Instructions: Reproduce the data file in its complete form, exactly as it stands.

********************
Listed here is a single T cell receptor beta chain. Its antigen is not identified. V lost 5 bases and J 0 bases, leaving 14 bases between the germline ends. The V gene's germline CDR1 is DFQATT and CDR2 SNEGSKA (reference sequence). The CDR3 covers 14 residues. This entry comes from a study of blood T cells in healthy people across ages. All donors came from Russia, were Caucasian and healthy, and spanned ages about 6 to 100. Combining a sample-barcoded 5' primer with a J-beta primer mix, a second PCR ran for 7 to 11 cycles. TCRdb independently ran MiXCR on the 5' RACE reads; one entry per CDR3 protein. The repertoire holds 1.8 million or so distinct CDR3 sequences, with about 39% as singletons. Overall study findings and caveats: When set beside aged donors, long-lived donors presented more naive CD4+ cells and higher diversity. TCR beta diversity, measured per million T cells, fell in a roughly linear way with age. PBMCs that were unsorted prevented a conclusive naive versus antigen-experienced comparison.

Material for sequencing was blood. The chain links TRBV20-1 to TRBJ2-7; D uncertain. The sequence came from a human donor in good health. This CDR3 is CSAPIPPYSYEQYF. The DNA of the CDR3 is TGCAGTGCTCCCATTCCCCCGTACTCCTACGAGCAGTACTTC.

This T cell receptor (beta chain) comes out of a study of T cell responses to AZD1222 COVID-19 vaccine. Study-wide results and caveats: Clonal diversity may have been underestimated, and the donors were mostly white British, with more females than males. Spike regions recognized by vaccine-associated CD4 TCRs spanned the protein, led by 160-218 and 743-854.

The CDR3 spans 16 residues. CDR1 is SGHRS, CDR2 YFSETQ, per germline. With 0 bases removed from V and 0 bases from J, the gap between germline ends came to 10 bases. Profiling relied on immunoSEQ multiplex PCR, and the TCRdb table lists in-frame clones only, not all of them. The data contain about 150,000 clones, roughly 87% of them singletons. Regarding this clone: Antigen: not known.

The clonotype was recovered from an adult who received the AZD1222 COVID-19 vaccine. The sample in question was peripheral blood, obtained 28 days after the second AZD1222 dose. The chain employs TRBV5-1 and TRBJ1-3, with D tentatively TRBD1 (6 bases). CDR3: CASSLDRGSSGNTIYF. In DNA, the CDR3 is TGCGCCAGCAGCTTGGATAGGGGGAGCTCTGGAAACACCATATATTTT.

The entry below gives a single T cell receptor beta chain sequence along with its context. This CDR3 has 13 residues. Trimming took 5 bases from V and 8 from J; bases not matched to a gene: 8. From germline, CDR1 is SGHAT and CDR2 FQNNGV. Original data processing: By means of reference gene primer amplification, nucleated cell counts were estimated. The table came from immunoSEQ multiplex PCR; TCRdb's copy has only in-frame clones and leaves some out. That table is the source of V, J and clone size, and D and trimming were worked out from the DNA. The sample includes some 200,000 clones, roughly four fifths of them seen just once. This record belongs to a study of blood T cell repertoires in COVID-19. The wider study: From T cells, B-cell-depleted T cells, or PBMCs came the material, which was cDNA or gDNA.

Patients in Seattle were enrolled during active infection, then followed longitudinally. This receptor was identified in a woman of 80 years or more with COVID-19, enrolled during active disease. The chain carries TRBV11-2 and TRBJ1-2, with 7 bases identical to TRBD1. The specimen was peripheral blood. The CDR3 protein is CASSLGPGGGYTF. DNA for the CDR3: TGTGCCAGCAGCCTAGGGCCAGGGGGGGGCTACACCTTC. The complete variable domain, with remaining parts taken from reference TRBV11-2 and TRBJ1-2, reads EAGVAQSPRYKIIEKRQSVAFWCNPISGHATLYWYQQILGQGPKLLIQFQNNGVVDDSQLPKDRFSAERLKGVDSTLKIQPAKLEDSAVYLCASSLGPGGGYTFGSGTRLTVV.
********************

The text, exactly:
Listed here is a single T cell receptor beta chain. Its antigen is not identified. V lost 5 bases and J 0 bases, leaving 14 bases between the germline ends. The V gene's germline CDR1 is DFQATT and CDR2 SNEGSKA (reference sequence). The CDR3 covers 14 residues. This entry comes from a study of blood T cells in healthy people across ages. All donors came from Russia, were Caucasian and healthy, and spanned ages about 6 to 100. Combining a sample-barcoded 5' primer with a J-beta primer mix, a second PCR ran for 7 to 11 cycles. TCRdb independently ran MiXCR on the 5' RACE reads; one entry per CDR3 protein. The repertoire holds 1.8 million or so distinct CDR3 sequences, with about 39% as singletons. Overall study findings and caveats: When set beside aged donors, long-lived donors presented more naive CD4+ cells and higher diversity. TCR beta diversity, measured per million T cells, fell in a roughly linear way with age. PBMCs that were unsorted prevented a conclusive naive versus antigen-experienced comparison.

Material for sequencing was blood. The chain links TRBV20-1 to TRBJ2-7; D uncertain. The sequence came from a human donor in good health. This CDR3 is CSAPIPPYSYEQYF. The DNA of the CDR3 is TGCAGTGCTCCCATTCCCCCGTACTCCTACGAGCAGTACTTC.

This T cell receptor (beta chain) comes out of a study of T cell responses to AZD1222 COVID-19 vaccine. Study-wide results and caveats: Clonal diversity may have been underestimated, and the donors were mostly white British, with more females than males. Spike regions recognized by vaccine-associated CD4 TCRs spanned the protein, led by 160-218 and 743-854.

The CDR3 spans 16 residues. CDR1 is SGHRS, CDR2 YFSETQ, per germline. With 0 bases removed from V and 0 bases from J, the gap between germline ends came to 10 bases. Profiling relied on immunoSEQ multiplex PCR, and the TCRdb table lists in-frame clones only, not all of them. The data contain about 150,000 clones, roughly 87% of them singletons. Regarding this clone: Antigen: not known.

The clonotype was recovered from an adult who received the AZD1222 COVID-19 vaccine. The sample in question was peripheral blood, obtained 28 days after the second AZD1222 dose. The chain employs TRBV5-1 and TRBJ1-3, with D tentatively TRBD1 (6 bases). CDR3: CASSLDRGSSGNTIYF. In DNA, the CDR3 is TGCGCCAGCAGCTTGGATAGGGGGAGCTCTGGAAACACCATATATTTT.

The entry below gives a single T cell receptor beta chain sequence along with its context. This CDR3 has 13 residues. Trimming took 5 bases from V and 8 from J; bases not matched to a gene: 8. From germline, CDR1 is SGHAT and CDR2 FQNNGV. Original data processing: By means of reference gene primer amplification, nucleated cell counts were estimated. The table came from immunoSEQ multiplex PCR; TCRdb's copy has only in-frame clones and leaves some out. That table is the source of V, J and clone size, and D and trimming were worked out from the DNA. The sample includes some 200,000 clones, roughly four fifths of them seen just once. This record belongs to a study of blood T cell repertoires in COVID-19. The wider study: From T cells, B-cell-depleted T cells, or PBMCs came the material, which was cDNA or gDNA.

Patients in Seattle were enrolled during active infection, then followed longitudinally. This receptor was identified in a woman of 80 years or more with COVID-19, enrolled during active disease. The chain carries TRBV11-2 and TRBJ1-2, with 7 bases identical to TRBD1. The specimen was peripheral blood. The CDR3 protein is CASSLGPGGGYTF. DNA for the CDR3: TGTGCCAGCAGCCTAGGGCCAGGGGGGGGCTACACCTTC. The complete variable domain, with remaining parts taken from reference TRBV11-2 and TRBJ1-2, reads EAGVAQSPRYKIIEKRQSVAFWCNPISGHATLYWYQQILGQGPKLLIQFQNNGVVDDSQLPKDRFSAERLKGVDSTLKIQPAKLEDSAVYLCASSLGPGGGYTFGSGTRLTVV.